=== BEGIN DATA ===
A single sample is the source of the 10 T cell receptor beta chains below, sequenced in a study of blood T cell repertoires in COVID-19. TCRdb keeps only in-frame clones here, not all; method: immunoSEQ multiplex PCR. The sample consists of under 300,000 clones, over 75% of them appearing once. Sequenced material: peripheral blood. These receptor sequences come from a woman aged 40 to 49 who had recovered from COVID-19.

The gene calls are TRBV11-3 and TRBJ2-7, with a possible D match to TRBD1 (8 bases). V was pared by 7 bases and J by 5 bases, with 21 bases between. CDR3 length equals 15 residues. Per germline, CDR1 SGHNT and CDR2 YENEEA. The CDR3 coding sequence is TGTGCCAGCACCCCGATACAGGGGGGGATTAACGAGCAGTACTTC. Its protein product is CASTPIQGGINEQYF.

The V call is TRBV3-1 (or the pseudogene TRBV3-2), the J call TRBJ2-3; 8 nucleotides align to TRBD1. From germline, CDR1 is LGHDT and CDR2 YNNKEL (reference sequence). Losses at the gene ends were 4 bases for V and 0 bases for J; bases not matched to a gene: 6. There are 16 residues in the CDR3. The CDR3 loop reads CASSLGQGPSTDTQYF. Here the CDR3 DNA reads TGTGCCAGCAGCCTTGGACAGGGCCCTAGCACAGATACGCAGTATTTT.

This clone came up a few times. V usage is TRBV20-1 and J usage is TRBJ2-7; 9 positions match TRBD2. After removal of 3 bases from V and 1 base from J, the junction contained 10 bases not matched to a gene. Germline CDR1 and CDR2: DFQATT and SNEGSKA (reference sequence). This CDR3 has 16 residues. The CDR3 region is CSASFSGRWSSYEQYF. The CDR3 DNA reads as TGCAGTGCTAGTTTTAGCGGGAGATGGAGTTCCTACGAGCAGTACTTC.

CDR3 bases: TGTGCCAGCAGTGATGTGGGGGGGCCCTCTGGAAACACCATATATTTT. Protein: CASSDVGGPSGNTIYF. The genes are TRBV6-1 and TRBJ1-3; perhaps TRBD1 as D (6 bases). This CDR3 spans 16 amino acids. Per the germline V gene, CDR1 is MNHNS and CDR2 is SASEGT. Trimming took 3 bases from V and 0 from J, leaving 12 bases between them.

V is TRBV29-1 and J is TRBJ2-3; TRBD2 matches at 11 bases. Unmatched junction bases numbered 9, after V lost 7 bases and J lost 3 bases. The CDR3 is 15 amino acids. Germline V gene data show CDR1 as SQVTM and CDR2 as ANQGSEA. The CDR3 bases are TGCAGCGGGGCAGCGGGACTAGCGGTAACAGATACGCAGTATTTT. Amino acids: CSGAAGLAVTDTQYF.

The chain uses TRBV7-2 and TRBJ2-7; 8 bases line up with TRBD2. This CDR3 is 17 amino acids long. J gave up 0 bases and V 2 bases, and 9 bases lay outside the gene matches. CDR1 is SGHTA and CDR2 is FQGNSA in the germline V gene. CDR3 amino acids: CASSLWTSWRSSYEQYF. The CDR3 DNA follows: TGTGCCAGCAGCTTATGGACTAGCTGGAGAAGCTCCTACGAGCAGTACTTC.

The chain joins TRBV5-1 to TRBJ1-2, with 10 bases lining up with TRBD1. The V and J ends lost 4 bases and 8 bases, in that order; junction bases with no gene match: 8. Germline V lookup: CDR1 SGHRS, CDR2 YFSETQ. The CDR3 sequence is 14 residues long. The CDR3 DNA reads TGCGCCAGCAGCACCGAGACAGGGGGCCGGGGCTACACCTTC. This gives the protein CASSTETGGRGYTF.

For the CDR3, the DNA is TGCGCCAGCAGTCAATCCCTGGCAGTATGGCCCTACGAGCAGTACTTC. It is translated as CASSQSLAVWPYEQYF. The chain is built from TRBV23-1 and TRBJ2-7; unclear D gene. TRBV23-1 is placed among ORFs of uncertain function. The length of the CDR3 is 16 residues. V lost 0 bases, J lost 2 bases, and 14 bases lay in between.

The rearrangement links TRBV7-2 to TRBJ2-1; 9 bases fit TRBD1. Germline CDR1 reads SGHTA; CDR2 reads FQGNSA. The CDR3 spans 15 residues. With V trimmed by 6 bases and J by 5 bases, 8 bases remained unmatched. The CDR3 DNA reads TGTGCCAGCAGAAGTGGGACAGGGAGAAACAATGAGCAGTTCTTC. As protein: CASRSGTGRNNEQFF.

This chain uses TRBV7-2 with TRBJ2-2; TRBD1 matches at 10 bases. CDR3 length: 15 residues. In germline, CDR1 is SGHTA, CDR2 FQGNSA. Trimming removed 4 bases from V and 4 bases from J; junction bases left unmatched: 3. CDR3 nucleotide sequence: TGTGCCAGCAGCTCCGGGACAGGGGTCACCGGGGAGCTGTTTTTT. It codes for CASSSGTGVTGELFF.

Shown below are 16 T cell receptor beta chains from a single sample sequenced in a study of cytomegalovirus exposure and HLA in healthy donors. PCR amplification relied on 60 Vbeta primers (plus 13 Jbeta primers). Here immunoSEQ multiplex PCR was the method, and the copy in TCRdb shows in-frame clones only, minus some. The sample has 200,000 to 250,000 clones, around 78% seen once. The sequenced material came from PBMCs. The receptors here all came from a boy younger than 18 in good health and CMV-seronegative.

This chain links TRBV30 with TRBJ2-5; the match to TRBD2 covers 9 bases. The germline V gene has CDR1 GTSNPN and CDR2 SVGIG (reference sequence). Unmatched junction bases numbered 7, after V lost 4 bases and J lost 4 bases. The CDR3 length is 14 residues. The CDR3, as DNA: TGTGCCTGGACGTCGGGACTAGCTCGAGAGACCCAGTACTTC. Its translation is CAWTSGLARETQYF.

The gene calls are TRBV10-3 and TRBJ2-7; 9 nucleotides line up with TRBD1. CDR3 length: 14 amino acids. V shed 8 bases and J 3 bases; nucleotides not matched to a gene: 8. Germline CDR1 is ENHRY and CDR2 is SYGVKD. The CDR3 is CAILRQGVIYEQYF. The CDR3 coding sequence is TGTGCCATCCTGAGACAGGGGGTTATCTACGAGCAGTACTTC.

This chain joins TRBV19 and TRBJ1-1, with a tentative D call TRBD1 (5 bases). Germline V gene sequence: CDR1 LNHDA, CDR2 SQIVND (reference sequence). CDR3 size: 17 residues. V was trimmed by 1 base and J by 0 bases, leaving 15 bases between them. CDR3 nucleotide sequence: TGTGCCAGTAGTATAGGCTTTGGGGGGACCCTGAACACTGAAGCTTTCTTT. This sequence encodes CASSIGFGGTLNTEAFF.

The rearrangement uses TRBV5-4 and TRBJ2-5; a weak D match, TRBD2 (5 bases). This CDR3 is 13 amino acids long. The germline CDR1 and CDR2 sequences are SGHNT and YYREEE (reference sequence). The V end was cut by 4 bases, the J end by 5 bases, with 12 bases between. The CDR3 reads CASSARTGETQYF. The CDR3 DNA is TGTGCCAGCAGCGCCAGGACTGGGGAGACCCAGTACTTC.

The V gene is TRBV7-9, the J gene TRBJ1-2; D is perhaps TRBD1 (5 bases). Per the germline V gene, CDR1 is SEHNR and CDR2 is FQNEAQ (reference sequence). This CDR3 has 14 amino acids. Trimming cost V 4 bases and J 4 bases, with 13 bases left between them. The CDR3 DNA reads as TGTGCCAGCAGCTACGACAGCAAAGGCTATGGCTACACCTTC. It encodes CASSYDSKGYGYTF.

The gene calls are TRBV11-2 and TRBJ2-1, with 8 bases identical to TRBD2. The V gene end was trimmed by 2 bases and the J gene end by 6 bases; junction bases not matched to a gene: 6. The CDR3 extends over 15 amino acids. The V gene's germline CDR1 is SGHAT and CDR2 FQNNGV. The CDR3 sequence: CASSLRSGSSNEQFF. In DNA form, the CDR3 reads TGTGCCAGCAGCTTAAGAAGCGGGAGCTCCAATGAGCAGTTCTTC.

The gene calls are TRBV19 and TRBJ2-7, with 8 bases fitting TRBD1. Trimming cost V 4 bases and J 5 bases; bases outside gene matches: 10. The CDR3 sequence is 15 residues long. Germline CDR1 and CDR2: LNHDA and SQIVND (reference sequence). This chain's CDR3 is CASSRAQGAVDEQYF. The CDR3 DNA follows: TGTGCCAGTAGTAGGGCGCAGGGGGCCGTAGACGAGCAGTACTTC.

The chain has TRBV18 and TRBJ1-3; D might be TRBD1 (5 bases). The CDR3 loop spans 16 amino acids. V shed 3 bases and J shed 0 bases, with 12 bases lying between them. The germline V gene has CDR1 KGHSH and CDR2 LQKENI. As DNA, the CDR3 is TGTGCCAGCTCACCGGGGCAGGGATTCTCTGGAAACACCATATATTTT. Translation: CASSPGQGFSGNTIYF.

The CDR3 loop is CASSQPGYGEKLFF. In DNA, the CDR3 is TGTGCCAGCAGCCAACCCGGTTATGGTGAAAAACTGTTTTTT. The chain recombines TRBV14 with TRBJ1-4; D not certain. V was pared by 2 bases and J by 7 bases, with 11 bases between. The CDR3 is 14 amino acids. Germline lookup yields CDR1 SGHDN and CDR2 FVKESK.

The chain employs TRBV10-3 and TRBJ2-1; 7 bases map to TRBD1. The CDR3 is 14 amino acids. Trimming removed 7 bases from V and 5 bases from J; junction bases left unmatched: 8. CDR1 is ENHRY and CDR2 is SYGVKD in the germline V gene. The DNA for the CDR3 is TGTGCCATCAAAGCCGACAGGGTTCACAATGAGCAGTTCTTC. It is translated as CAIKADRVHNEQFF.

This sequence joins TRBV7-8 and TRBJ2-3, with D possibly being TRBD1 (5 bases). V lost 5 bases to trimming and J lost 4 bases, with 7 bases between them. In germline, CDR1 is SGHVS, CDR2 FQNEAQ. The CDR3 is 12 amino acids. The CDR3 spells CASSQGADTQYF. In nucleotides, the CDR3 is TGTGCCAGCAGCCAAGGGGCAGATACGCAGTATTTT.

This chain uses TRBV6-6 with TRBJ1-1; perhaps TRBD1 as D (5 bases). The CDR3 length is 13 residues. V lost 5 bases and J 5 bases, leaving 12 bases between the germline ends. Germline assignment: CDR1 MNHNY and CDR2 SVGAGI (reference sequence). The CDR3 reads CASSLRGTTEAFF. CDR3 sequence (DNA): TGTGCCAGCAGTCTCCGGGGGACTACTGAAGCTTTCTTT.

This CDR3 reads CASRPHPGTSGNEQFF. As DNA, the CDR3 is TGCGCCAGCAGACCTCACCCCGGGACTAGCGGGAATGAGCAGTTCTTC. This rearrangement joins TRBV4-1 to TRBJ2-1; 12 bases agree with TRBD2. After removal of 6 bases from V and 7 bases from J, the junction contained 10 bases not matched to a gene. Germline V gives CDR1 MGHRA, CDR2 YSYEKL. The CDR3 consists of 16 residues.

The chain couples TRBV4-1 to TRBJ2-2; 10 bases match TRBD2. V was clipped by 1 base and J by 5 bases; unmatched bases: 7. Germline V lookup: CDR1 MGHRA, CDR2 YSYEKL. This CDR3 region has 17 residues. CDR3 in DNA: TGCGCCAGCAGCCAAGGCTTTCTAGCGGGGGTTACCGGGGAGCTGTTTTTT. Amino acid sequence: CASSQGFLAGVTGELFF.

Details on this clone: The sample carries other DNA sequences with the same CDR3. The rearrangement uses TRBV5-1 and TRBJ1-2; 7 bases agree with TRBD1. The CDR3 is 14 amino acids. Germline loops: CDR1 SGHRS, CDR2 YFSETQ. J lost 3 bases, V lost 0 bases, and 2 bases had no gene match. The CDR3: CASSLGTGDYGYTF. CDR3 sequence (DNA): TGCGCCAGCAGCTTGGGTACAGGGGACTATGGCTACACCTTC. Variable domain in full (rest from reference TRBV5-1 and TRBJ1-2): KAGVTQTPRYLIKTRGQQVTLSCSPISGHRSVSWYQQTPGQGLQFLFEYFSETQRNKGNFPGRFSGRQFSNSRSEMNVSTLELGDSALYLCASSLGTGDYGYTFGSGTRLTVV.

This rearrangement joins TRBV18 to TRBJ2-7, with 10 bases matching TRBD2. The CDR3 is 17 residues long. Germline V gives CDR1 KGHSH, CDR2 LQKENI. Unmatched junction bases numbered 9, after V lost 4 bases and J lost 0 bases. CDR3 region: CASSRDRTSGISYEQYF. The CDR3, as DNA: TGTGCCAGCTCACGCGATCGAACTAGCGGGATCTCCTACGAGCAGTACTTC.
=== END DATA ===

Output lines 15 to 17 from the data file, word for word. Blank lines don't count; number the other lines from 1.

This chain joins TRBV19 and TRBJ1-1, with a tentative D call TRBD1 (5 bases). Germline V gene sequence: CDR1 LNHDA, CDR2 SQIVND (reference sequence). CDR3 size: 17 residues. V was trimmed by 1 base and J by 0 bases, leaving 15 bases between them. CDR3 nucleotide sequence: TGTGCCAGTAGTATAGGCTTTGGGGGGACCCTGAACACTGAAGCTTTCTTT. This sequence encodes CASSIGFGGTLNTEAFF.

The rearrangement uses TRBV5-4 and TRBJ2-5; a weak D match, TRBD2 (5 bases). This CDR3 is 13 amino acids long. The germline CDR1 and CDR2 sequences are SGHNT and YYREEE (reference sequence). The V end was cut by 4 bases, the J end by 5 bases, with 12 bases between. The CDR3 reads CASSARTGETQYF. The CDR3 DNA is TGTGCCAGCAGCGCCAGGACTGGGGAGACCCAGTACTTC.

The V gene is TRBV7-9, the J gene TRBJ1-2; D is perhaps TRBD1 (5 bases). Per the germline V gene, CDR1 is SEHNR and CDR2 is FQNEAQ (reference sequence). This CDR3 has 14 amino acids. Trimming cost V 4 bases and J 4 bases, with 13 bases left between them. The CDR3 DNA reads as TGTGCCAGCAGCTACGACAGCAAAGGCTATGGCTACACCTTC. It encodes CASSYDSKGYGYTF.